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The recent and ongoing events in Egypt have proven beyond doubt that the western world has not been honest and true to their stated pledge of allegiance to democracy and human rights. The indecisive attitude, the soft, reluctant rebuke and at times, the awkward silence by The United States and European countries clearly indicates that they look after their interests at the expense of democratic principles and human rights. If the western interests match with democratic principles and human rights in a country inflicted with political turmoil, they will be the first to shout out slogans of freedom, the first to cut aids, the first to threaten any government for not respecting the will of people and the first to condemn undemocratic practices and seizures of power. However, if democracy in a country goes against western interests, the reverse will happen. Western governments will keep quiet or will make bizarre and foolish excuses to justify military coups, tortures and even mass murders. In other words, democracy is only for countries which will serve the interest of the western world and not for anyone else.
Before the great Egyptian revolution that toppled the dictator Hosni Mubarak, the west especially the US had always been a big ally of the Mubarak regime. Despite knowing that Mubarak came to power through a coup, that he was a dictator for three decades, that there were never any real elections in Egypt during his era and that political repressions via tortures and murders were committed by his security forces on a regular basis, the relationship between Mubarak and the western world had always been smooth. Democracy or human rights was never a serious issue. It was obvious that they needed Mubarak and exploited the corrupt nature of his regime for various agendas. Politically, Mubarak was seen as a key player to ensure the security and survival of Israel. Economically, the western world could easily plunder Egypt through many unilateral economic deals, flood the nation with their businesses and products and make the country dependent on them. Socially, the ultra-secular and pro-western regime helped ease the path for the west to culturally colonize the poor of the most important Arab nation through spreading western material and through promoting western language, culture, and lifestyle.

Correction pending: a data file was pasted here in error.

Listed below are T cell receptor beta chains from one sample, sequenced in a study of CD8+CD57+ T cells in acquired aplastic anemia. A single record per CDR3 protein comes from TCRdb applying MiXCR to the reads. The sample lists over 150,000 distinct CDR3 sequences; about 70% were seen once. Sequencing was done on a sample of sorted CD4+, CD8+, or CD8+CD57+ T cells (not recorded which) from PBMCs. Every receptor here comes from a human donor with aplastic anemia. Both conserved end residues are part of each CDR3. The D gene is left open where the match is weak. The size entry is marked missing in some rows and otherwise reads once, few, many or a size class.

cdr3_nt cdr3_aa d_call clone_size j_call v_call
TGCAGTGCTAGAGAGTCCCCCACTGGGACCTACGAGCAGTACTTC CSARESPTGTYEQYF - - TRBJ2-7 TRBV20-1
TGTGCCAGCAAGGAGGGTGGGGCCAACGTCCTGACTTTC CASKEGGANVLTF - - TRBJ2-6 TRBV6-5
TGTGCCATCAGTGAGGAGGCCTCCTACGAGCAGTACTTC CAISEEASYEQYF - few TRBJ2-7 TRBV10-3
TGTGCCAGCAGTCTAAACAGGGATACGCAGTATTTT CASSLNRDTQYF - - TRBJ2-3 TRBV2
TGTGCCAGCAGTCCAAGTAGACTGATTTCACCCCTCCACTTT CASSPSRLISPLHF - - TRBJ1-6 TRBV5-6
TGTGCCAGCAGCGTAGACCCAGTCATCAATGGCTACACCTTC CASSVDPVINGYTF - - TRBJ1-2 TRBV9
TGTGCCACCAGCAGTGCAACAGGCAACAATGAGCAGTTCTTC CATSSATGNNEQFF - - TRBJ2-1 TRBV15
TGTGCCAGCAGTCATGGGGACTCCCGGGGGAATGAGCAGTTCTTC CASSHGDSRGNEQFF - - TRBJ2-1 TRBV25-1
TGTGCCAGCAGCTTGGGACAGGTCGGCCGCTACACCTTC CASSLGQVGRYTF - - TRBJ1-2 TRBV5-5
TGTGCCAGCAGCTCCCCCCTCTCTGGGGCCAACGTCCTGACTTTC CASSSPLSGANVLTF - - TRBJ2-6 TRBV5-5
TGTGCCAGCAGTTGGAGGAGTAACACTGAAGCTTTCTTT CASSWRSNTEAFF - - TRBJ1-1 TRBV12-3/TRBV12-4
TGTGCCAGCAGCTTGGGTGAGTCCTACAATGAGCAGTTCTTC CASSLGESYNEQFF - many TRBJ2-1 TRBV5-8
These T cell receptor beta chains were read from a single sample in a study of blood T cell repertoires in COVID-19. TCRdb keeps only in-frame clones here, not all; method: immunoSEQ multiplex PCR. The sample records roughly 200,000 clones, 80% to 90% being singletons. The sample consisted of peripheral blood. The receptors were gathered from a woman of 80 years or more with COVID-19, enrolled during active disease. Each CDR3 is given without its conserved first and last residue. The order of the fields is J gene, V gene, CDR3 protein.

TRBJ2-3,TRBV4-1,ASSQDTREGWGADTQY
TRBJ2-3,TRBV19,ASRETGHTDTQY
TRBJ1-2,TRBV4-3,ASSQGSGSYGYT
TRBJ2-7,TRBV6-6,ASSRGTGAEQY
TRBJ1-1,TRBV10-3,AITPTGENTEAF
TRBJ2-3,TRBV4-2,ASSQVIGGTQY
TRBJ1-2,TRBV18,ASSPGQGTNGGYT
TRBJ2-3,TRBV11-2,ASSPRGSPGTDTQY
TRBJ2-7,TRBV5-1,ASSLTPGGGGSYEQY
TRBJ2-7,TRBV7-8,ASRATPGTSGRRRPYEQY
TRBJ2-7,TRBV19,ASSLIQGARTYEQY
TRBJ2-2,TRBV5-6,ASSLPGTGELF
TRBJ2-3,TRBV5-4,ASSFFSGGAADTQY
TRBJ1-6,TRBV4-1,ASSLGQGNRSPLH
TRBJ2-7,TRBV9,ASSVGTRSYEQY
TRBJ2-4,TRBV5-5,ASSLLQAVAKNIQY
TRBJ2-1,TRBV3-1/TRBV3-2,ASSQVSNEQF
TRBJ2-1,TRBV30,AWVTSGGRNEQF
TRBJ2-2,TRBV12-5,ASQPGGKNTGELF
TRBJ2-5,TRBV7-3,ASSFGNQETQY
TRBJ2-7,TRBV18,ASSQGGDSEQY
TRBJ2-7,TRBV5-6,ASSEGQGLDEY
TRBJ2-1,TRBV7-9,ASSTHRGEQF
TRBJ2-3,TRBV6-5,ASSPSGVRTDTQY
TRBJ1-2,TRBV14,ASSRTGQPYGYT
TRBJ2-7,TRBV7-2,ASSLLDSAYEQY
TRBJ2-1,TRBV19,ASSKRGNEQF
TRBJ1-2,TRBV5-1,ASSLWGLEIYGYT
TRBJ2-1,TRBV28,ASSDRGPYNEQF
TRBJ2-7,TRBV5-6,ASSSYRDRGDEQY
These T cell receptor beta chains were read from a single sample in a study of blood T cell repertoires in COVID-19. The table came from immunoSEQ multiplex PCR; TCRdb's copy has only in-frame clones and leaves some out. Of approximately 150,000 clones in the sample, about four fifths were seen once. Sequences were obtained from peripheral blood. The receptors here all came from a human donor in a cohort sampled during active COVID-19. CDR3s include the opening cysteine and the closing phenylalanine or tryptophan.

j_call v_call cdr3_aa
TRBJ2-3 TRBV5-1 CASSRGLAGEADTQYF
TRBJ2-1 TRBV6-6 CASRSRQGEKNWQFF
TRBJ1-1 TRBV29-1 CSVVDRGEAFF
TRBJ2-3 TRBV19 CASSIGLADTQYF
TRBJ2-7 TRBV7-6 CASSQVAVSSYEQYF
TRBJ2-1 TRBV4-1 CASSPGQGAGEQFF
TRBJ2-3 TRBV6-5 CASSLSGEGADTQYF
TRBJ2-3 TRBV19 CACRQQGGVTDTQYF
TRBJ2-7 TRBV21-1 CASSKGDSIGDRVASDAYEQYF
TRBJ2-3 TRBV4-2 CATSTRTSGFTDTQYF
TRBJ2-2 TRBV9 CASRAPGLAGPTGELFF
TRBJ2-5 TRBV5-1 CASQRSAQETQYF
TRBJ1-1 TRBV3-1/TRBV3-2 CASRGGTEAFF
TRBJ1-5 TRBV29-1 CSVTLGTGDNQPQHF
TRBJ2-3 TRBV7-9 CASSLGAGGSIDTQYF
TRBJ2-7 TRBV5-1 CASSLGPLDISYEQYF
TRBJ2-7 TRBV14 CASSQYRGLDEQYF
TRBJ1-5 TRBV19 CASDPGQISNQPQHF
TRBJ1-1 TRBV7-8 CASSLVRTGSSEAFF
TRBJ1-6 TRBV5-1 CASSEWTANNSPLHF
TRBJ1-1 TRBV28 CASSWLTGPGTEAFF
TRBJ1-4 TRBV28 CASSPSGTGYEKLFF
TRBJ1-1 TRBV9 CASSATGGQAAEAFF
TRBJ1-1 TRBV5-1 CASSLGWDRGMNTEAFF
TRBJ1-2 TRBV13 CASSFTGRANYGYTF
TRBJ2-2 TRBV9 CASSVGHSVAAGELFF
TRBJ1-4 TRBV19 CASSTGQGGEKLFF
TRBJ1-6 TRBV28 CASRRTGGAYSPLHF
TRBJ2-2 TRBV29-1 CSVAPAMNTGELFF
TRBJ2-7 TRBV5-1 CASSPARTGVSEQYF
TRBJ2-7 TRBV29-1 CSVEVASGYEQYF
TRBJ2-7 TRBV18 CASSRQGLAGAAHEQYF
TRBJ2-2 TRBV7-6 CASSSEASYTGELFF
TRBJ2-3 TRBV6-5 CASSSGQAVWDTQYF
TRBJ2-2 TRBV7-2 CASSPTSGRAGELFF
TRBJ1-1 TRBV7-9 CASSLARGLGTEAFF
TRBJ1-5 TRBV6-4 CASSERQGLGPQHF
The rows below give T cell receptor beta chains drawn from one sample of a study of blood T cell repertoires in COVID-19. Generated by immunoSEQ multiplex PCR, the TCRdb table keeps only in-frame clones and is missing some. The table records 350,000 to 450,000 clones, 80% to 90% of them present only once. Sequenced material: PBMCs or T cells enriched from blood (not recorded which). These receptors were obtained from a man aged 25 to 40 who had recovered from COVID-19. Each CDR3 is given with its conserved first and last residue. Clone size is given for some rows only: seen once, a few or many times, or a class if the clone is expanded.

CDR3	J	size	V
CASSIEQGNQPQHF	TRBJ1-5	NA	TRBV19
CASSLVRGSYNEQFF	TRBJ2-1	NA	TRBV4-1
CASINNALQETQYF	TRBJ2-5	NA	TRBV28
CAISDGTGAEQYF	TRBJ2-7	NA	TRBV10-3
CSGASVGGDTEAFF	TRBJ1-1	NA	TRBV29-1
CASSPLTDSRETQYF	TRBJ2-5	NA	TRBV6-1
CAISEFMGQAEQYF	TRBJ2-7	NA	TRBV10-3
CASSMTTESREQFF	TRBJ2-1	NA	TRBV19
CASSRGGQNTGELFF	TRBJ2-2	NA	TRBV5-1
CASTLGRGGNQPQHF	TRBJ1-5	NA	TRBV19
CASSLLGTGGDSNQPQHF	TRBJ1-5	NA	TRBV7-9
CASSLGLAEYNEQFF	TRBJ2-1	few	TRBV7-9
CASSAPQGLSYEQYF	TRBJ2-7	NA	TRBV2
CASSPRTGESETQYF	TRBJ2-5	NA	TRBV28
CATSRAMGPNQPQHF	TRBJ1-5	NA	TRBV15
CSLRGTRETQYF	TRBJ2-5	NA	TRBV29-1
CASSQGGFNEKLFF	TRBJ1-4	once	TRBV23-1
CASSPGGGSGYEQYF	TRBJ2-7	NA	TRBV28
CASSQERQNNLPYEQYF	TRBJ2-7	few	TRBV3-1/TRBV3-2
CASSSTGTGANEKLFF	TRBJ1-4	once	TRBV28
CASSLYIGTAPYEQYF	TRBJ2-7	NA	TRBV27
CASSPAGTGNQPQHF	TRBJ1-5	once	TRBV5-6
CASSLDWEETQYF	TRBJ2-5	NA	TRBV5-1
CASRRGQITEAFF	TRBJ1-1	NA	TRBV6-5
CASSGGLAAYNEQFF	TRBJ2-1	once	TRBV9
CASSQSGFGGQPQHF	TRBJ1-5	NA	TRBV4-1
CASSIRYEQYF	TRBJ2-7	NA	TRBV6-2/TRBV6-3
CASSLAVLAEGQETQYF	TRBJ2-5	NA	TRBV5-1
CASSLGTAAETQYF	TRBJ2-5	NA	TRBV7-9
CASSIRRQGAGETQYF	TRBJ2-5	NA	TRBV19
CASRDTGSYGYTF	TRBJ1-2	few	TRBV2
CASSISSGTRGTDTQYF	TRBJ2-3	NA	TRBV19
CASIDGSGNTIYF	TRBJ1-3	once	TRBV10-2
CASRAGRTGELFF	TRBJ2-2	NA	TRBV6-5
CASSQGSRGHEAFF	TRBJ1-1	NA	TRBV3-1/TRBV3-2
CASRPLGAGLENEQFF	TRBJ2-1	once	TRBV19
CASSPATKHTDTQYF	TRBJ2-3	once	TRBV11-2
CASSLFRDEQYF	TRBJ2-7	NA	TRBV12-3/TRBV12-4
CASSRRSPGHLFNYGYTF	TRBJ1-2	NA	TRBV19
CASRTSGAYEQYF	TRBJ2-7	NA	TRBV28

During the 2011 revolution, the west nervously realized that they could no longer support Mubarak due to the huge pressure exerted by the Egyptian people through mass protests and rallies. The whole world and especially surrounding Arab countries were watching every event closely. The fall of the Ben Ali regime in Tunisia sparked the so-called Arab spring and the wave was becoming more and more intense and irresistible. The United States and Europe finally had no choice but to support the revolution, with a desperate hope that Mubarak’s successor would be similarly benefitting them. Perhaps they thought or even planned, that someone like Ahmad Syafik, or El Baradei, or Amr Mousa at least would come to power. After abandoning their long devoted, loyal ally Mubarak as part of a ‘use and discard’ policy, the west had a second shock. The last thing they wanted to see was the Muslim Brotherhood in power.Through the very first, fair and democratic election ever after three decades of dictatorship and oppression, Egyptians finally had a real president who was chosen solely by their will. Unfortunately, that was not the western will. The first elected president Mohamed Morsi was not the figure America and Europe were hoping for. Nevertheless, what could they do at that moment? Nothing but to show a lukewarm gesture of congratulating Egypt for choosing a new president.